After work, I finally managed to get to Waterstones where I spent a happy half hour wandering around (I’m a typical librarian – surround me with books and I’m happy), before buying something for my mum and then running for the train. Once I got home I cooked dinner, had a catch up with a friend and then wrote and uploaded my part of the groupwork for my Management module (which was started in class – you can see Tuesday’s blog for more detail). And that’s it! I’m going to watch TV now and relax for a bit.

I’ve also realised that I completely forgot to take any photos after the first one, so I apologise for the somewhat text-heavy format today.

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March 7, 2013 · 9:31 pm

Library Student Day in the Life: Day Three

Welcome to todays chapter of a day in my life! This is my third day of blogging for the Hack Library Student Day in the Life project, sharing what my life is like as a library student.

Today is all about my working life. I work part-time in an academic library when I’m not studying, doing 15 hours a week. This is a bit more than I would ideally like as it means I don’t have much spare time, but I need the money to be able to fund full-time study. I started work at 9am this morning, and given that I didn’t get much sleep last night I wasn’t feeling very happy about it! My job is working within a subject team, to support the Subject Librarians in any jobs that need doing. Something I enjoy about the job is that it can have a variety of tasks, but on the other hand it is often very repetitive which can be a little boring at times.

This morning I started my day by catching up on emails (you tend to have a fairly full inbox when you only work two days a week) and then by completing the weeding task I had started last week. The relevant Subject Librarian had given us a list of periodicals that needed weeding and sending to Store, so I’ve been taking them off the shelves, measuring them (so Store know how much shelf space they’ll take up), documenting and boxing them up ready to go. It doesn’t sound very interesting, but I actually find it strangely satisfying.

Boxes My desk, surrounded by boxes after the morning’s work!

I spent a large proportion of my day doing that for various subjects. It’s quite physical at times, as it requires lifting heavy volumes and then pushing a huge trolley full of them back to my office (which naturally was the opposite end of the building). On the plus side, I now know where to find the German Periodicals! I’ve only been in my job for three months, and the library is a bit of a rabbit warren – I still don’t know where lots of things are!

empty cabinet One of the rather empty cabinets after I’d had a go at it!

After the periodical weeding I had lunch (soup again), then started on a very long reading list. This basically just involved checking the list against our catalogue to see whether we already have them, or whether we need to buy them (budget allowing, obviously). It’s a fairly easy task (although sometimes that catalogue seems to fight you all the way), although todays list had quite a lot of books not in English which made it somewhat more challenging! At 3.30pm I went for tea with some colleagues, and then after that continued with the reading list until I left at 5pm, to catch my train by the skin of my teeth. Then I rushed home so that I could have a quick dinner before my friend came to pick me up – I went to the cinema again. I hate to miss the opportunity of an Orange Wednesday!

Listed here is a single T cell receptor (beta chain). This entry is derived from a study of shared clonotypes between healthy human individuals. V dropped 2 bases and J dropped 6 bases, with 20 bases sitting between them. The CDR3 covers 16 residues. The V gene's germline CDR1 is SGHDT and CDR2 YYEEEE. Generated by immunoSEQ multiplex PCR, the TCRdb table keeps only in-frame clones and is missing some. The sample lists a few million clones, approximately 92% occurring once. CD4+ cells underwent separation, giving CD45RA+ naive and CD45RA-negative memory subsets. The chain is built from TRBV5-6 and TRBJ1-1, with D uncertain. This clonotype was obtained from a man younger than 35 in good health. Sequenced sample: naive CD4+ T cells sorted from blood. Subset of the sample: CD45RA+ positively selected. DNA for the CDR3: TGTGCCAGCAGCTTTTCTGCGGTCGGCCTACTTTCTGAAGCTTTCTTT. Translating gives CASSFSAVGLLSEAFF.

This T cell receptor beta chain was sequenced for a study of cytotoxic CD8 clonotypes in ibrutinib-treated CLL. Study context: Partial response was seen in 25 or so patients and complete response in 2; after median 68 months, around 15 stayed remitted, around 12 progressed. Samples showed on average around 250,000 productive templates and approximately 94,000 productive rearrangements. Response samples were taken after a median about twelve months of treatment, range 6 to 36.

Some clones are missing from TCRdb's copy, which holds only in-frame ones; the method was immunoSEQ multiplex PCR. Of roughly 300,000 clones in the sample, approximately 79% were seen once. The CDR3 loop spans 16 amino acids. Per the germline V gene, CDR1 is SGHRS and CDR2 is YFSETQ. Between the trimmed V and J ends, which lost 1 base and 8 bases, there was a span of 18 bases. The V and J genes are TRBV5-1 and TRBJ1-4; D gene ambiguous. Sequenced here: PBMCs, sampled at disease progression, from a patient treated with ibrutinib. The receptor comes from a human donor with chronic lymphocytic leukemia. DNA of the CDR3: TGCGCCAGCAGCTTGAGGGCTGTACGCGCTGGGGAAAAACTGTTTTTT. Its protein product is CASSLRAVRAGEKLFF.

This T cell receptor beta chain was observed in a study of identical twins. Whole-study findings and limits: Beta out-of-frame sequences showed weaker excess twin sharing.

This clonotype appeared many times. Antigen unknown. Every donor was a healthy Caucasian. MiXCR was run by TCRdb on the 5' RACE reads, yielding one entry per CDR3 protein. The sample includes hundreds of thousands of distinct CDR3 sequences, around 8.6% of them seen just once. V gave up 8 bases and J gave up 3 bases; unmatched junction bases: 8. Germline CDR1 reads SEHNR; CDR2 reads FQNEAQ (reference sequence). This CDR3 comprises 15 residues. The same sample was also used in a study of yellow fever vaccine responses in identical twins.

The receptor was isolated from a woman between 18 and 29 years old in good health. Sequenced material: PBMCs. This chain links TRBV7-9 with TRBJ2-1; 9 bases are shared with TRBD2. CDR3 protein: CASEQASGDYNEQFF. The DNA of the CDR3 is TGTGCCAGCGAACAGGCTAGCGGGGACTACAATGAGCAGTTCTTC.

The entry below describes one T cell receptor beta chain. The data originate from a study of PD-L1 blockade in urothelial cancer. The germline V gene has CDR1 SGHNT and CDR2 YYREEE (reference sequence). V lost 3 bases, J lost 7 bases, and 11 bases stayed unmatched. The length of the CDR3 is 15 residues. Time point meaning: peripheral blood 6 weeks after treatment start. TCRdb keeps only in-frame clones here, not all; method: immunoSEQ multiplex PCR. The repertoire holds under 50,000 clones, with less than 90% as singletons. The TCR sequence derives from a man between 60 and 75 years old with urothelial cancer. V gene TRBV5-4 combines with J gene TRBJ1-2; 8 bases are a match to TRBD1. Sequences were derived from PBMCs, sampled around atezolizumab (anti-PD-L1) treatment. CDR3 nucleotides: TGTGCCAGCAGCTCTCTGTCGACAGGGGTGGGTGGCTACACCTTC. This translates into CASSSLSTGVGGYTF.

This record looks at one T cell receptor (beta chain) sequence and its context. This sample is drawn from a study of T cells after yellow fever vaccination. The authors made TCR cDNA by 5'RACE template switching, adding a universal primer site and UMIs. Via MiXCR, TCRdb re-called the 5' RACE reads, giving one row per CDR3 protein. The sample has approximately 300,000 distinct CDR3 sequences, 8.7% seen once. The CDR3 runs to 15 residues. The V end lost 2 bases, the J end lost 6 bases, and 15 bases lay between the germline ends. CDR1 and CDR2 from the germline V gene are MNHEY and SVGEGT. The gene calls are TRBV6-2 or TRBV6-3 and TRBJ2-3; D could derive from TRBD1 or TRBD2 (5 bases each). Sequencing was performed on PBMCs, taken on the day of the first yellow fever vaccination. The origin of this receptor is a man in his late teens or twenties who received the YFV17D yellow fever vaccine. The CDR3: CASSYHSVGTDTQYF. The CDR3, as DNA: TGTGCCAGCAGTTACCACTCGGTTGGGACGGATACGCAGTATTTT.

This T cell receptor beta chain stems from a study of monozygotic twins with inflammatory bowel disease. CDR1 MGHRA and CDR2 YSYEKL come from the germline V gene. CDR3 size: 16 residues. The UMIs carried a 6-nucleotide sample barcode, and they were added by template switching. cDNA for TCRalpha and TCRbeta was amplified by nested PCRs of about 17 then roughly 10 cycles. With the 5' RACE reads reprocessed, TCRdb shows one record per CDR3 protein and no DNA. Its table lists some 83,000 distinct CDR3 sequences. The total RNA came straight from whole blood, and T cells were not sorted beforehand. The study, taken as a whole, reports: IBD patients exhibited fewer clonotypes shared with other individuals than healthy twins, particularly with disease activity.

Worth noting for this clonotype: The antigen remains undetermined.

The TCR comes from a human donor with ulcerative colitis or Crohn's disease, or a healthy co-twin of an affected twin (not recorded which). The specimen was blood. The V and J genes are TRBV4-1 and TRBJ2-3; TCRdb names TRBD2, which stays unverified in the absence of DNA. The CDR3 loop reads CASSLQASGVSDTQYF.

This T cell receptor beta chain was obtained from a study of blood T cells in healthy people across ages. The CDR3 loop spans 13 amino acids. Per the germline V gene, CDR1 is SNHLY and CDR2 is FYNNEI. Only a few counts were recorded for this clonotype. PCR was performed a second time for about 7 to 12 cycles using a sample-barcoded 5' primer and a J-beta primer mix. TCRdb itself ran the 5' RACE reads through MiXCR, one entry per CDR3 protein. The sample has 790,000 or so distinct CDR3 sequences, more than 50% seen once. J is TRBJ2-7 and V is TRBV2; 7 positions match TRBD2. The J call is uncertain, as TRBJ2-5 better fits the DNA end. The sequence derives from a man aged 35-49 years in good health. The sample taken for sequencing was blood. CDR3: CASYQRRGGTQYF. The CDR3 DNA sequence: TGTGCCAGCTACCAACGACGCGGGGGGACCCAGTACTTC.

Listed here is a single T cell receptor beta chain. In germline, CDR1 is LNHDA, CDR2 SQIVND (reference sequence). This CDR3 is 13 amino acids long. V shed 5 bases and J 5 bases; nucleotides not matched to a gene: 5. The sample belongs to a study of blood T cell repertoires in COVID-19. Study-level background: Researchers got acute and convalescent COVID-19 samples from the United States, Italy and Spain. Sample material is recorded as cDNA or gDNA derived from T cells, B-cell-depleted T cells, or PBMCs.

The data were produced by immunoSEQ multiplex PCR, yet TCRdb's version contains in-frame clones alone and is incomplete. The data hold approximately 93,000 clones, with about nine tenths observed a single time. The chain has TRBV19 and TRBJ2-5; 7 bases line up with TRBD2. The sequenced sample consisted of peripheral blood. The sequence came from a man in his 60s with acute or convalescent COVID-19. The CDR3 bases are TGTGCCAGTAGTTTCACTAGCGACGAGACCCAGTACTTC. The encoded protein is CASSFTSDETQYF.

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March 6, 2013 · 9:21 pm

Library School Day in the life: day two

So, just a brief post tonight as I’ve been out and I have work in the morning so I want to go to bed! This is day two of my blog for Hack Library School project for the week.

Today I had Uni all day, which started at 10am (thank goodness all of the 9am starts from last term are over!). I had an hour-long lecture for my Management module, which was about HR and the policies you need to think about, such as when employing people. A lot of it was common sense, but I certainly think it’s important to underline these things for when we become professionals. After that we had a half hour break which I spent in the common room with friends, and then a seminar for the same module from 11.30-1pm. In this we had a discussion about the use of volunteers and what you need to think about when considering using them – it was a really interesting discussion and made me consider issues that I hadn’t necessarily thought about before.

We then separated into our groups and started work on our third exercise. To give you some background, as a group we’ve created an imaginary library, which we have been given a budget for. In previous exercises we’ve outlined a mission statement and goals for the organisation, divided up the budget and staffed the library. Today we had to write a job description, person specification and create an advert for the job.

The most frustrating thing that I always find about this is that we don’t have enough time to do it, and working within a group obviously means that a lot of discussion happens – not ideal when you’re pressed for time! I generally find myself in the role of time management – i.e. I hurry everyone up so that we don’t waste time. We did quite well today and ended the session by dividing up the remaining work to do in our own time, with a deadline that we all have to meet. The group work is assessed so it’s important to make sure we’re all working at it.This kind of scenario is, I think, quite important for the course as I aim to be in management one day and it’s nice to consider these issues now, but I do find it a challenge working in such a big group.